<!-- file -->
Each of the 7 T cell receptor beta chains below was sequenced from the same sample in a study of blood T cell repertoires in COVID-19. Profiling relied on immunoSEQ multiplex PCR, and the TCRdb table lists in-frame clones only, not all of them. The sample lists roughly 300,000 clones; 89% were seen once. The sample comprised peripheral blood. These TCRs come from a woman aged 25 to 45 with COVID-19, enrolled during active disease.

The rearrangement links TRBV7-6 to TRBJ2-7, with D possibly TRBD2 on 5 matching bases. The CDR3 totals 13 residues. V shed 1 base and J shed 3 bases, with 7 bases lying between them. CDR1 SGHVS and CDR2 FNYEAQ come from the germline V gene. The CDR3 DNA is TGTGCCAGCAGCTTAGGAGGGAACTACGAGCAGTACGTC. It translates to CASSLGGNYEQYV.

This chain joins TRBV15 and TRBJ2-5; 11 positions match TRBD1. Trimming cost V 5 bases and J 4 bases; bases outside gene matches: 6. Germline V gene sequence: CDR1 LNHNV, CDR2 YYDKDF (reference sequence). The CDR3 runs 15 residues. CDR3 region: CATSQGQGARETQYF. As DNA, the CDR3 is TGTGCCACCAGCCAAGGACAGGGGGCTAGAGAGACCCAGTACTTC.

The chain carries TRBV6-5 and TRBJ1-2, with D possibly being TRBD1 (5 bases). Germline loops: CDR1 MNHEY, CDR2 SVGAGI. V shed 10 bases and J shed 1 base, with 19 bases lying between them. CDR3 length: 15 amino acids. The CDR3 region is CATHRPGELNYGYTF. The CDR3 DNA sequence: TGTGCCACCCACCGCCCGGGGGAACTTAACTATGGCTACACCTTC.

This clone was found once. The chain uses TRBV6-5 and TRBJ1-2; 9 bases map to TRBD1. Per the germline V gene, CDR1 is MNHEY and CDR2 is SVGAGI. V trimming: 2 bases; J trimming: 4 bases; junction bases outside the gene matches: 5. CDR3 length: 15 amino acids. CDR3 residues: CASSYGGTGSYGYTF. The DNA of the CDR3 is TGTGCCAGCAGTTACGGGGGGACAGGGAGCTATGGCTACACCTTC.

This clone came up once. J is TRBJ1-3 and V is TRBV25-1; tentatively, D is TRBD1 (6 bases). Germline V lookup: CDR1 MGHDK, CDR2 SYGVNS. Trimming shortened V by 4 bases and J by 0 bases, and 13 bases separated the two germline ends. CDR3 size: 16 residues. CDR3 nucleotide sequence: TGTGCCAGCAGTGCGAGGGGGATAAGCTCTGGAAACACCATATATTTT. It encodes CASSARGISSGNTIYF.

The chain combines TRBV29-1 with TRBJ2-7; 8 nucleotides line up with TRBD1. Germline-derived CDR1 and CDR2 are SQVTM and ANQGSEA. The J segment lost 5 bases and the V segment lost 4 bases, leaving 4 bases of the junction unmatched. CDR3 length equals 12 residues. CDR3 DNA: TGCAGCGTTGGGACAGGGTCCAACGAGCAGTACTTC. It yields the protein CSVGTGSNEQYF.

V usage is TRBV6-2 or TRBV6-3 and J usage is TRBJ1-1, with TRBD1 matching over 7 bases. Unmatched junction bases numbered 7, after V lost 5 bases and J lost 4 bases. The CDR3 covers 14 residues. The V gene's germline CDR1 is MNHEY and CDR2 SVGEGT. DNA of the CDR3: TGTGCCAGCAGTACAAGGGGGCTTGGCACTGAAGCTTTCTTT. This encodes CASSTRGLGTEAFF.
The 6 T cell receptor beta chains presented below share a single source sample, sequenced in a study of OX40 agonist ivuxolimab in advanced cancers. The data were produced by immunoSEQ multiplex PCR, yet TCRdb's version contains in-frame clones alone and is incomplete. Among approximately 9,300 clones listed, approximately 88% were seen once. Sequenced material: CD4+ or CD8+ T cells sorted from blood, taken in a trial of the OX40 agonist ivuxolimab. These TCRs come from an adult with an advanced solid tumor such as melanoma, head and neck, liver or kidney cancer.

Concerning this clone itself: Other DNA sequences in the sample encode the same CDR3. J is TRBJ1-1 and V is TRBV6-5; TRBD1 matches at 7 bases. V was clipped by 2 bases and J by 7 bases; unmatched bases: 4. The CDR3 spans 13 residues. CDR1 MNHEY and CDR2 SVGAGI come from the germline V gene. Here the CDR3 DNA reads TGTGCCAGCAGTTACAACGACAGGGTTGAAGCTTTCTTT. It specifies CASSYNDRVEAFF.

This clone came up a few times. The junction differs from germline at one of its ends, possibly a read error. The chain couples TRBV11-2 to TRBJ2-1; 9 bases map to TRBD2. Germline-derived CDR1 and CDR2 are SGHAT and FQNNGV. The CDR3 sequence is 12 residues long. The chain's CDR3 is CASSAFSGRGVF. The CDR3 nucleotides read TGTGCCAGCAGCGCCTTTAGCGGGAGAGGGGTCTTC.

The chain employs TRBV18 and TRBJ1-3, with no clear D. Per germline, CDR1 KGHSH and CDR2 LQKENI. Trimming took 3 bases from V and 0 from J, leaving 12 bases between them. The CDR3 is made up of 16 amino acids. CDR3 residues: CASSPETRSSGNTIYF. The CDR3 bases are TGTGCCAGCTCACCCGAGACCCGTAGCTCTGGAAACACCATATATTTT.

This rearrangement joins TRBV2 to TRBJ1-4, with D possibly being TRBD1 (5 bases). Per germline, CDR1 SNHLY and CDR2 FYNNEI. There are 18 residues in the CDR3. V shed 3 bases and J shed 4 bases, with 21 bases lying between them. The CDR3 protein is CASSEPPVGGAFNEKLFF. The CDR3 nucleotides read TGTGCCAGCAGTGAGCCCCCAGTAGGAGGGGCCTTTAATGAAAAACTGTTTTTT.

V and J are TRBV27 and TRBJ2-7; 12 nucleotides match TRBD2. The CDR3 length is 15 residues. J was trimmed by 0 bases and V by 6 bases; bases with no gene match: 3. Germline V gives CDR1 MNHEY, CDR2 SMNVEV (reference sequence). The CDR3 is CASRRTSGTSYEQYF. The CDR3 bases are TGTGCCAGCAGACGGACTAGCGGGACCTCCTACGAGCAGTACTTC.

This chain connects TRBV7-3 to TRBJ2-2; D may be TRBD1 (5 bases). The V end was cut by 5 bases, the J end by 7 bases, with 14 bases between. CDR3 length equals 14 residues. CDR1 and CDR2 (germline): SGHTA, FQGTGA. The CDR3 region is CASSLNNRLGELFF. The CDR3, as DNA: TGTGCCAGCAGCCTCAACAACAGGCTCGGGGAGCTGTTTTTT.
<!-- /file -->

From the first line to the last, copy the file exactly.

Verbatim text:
Each of the 7 T cell receptor beta chains below was sequenced from the same sample in a study of blood T cell repertoires in COVID-19. Profiling relied on immunoSEQ multiplex PCR, and the TCRdb table lists in-frame clones only, not all of them. The sample lists roughly 300,000 clones; 89% were seen once. The sample comprised peripheral blood. These TCRs come from a woman aged 25 to 45 with COVID-19, enrolled during active disease.

The rearrangement links TRBV7-6 to TRBJ2-7, with D possibly TRBD2 on 5 matching bases. The CDR3 totals 13 residues. V shed 1 base and J shed 3 bases, with 7 bases lying between them. CDR1 SGHVS and CDR2 FNYEAQ come from the germline V gene. The CDR3 DNA is TGTGCCAGCAGCTTAGGAGGGAACTACGAGCAGTACGTC. It translates to CASSLGGNYEQYV.

This chain joins TRBV15 and TRBJ2-5; 11 positions match TRBD1. Trimming cost V 5 bases and J 4 bases; bases outside gene matches: 6. Germline V gene sequence: CDR1 LNHNV, CDR2 YYDKDF (reference sequence). The CDR3 runs 15 residues. CDR3 region: CATSQGQGARETQYF. As DNA, the CDR3 is TGTGCCACCAGCCAAGGACAGGGGGCTAGAGAGACCCAGTACTTC.

The chain carries TRBV6-5 and TRBJ1-2, with D possibly being TRBD1 (5 bases). Germline loops: CDR1 MNHEY, CDR2 SVGAGI. V shed 10 bases and J shed 1 base, with 19 bases lying between them. CDR3 length: 15 amino acids. The CDR3 region is CATHRPGELNYGYTF. The CDR3 DNA sequence: TGTGCCACCCACCGCCCGGGGGAACTTAACTATGGCTACACCTTC.

This clone was found once. The chain uses TRBV6-5 and TRBJ1-2; 9 bases map to TRBD1. Per the germline V gene, CDR1 is MNHEY and CDR2 is SVGAGI. V trimming: 2 bases; J trimming: 4 bases; junction bases outside the gene matches: 5. CDR3 length: 15 amino acids. CDR3 residues: CASSYGGTGSYGYTF. The DNA of the CDR3 is TGTGCCAGCAGTTACGGGGGGACAGGGAGCTATGGCTACACCTTC.

This clone came up once. J is TRBJ1-3 and V is TRBV25-1; tentatively, D is TRBD1 (6 bases). Germline V lookup: CDR1 MGHDK, CDR2 SYGVNS. Trimming shortened V by 4 bases and J by 0 bases, and 13 bases separated the two germline ends. CDR3 size: 16 residues. CDR3 nucleotide sequence: TGTGCCAGCAGTGCGAGGGGGATAAGCTCTGGAAACACCATATATTTT. It encodes CASSARGISSGNTIYF.

The chain combines TRBV29-1 with TRBJ2-7; 8 nucleotides line up with TRBD1. Germline-derived CDR1 and CDR2 are SQVTM and ANQGSEA. The J segment lost 5 bases and the V segment lost 4 bases, leaving 4 bases of the junction unmatched. CDR3 length equals 12 residues. CDR3 DNA: TGCAGCGTTGGGACAGGGTCCAACGAGCAGTACTTC. It yields the protein CSVGTGSNEQYF.

V usage is TRBV6-2 or TRBV6-3 and J usage is TRBJ1-1, with TRBD1 matching over 7 bases. Unmatched junction bases numbered 7, after V lost 5 bases and J lost 4 bases. The CDR3 covers 14 residues. The V gene's germline CDR1 is MNHEY and CDR2 SVGEGT. DNA of the CDR3: TGTGCCAGCAGTACAAGGGGGCTTGGCACTGAAGCTTTCTTT. This encodes CASSTRGLGTEAFF.
The 6 T cell receptor beta chains presented below share a single source sample, sequenced in a study of OX40 agonist ivuxolimab in advanced cancers. The data were produced by immunoSEQ multiplex PCR, yet TCRdb's version contains in-frame clones alone and is incomplete. Among approximately 9,300 clones listed, approximately 88% were seen once. Sequenced material: CD4+ or CD8+ T cells sorted from blood, taken in a trial of the OX40 agonist ivuxolimab. These TCRs come from an adult with an advanced solid tumor such as melanoma, head and neck, liver or kidney cancer.

Concerning this clone itself: Other DNA sequences in the sample encode the same CDR3. J is TRBJ1-1 and V is TRBV6-5; TRBD1 matches at 7 bases. V was clipped by 2 bases and J by 7 bases; unmatched bases: 4. The CDR3 spans 13 residues. CDR1 MNHEY and CDR2 SVGAGI come from the germline V gene. Here the CDR3 DNA reads TGTGCCAGCAGTTACAACGACAGGGTTGAAGCTTTCTTT. It specifies CASSYNDRVEAFF.

This clone came up a few times. The junction differs from germline at one of its ends, possibly a read error. The chain couples TRBV11-2 to TRBJ2-1; 9 bases map to TRBD2. Germline-derived CDR1 and CDR2 are SGHAT and FQNNGV. The CDR3 sequence is 12 residues long. The chain's CDR3 is CASSAFSGRGVF. The CDR3 nucleotides read TGTGCCAGCAGCGCCTTTAGCGGGAGAGGGGTCTTC.

The chain employs TRBV18 and TRBJ1-3, with no clear D. Per germline, CDR1 KGHSH and CDR2 LQKENI. Trimming took 3 bases from V and 0 from J, leaving 12 bases between them. The CDR3 is made up of 16 amino acids. CDR3 residues: CASSPETRSSGNTIYF. The CDR3 bases are TGTGCCAGCTCACCCGAGACCCGTAGCTCTGGAAACACCATATATTTT.

This rearrangement joins TRBV2 to TRBJ1-4, with D possibly being TRBD1 (5 bases). Per germline, CDR1 SNHLY and CDR2 FYNNEI. There are 18 residues in the CDR3. V shed 3 bases and J shed 4 bases, with 21 bases lying between them. The CDR3 protein is CASSEPPVGGAFNEKLFF. The CDR3 nucleotides read TGTGCCAGCAGTGAGCCCCCAGTAGGAGGGGCCTTTAATGAAAAACTGTTTTTT.

V and J are TRBV27 and TRBJ2-7; 12 nucleotides match TRBD2. The CDR3 length is 15 residues. J was trimmed by 0 bases and V by 6 bases; bases with no gene match: 3. Germline V gives CDR1 MNHEY, CDR2 SMNVEV (reference sequence). The CDR3 is CASRRTSGTSYEQYF. The CDR3 bases are TGTGCCAGCAGACGGACTAGCGGGACCTCCTACGAGCAGTACTTC.

This chain connects TRBV7-3 to TRBJ2-2; D may be TRBD1 (5 bases). The V end was cut by 5 bases, the J end by 7 bases, with 14 bases between. CDR3 length equals 14 residues. CDR1 and CDR2 (germline): SGHTA, FQGTGA. The CDR3 region is CASSLNNRLGELFF. The CDR3, as DNA: TGTGCCAGCAGCCTCAACAACAGGCTCGGGGAGCTGTTTTTT.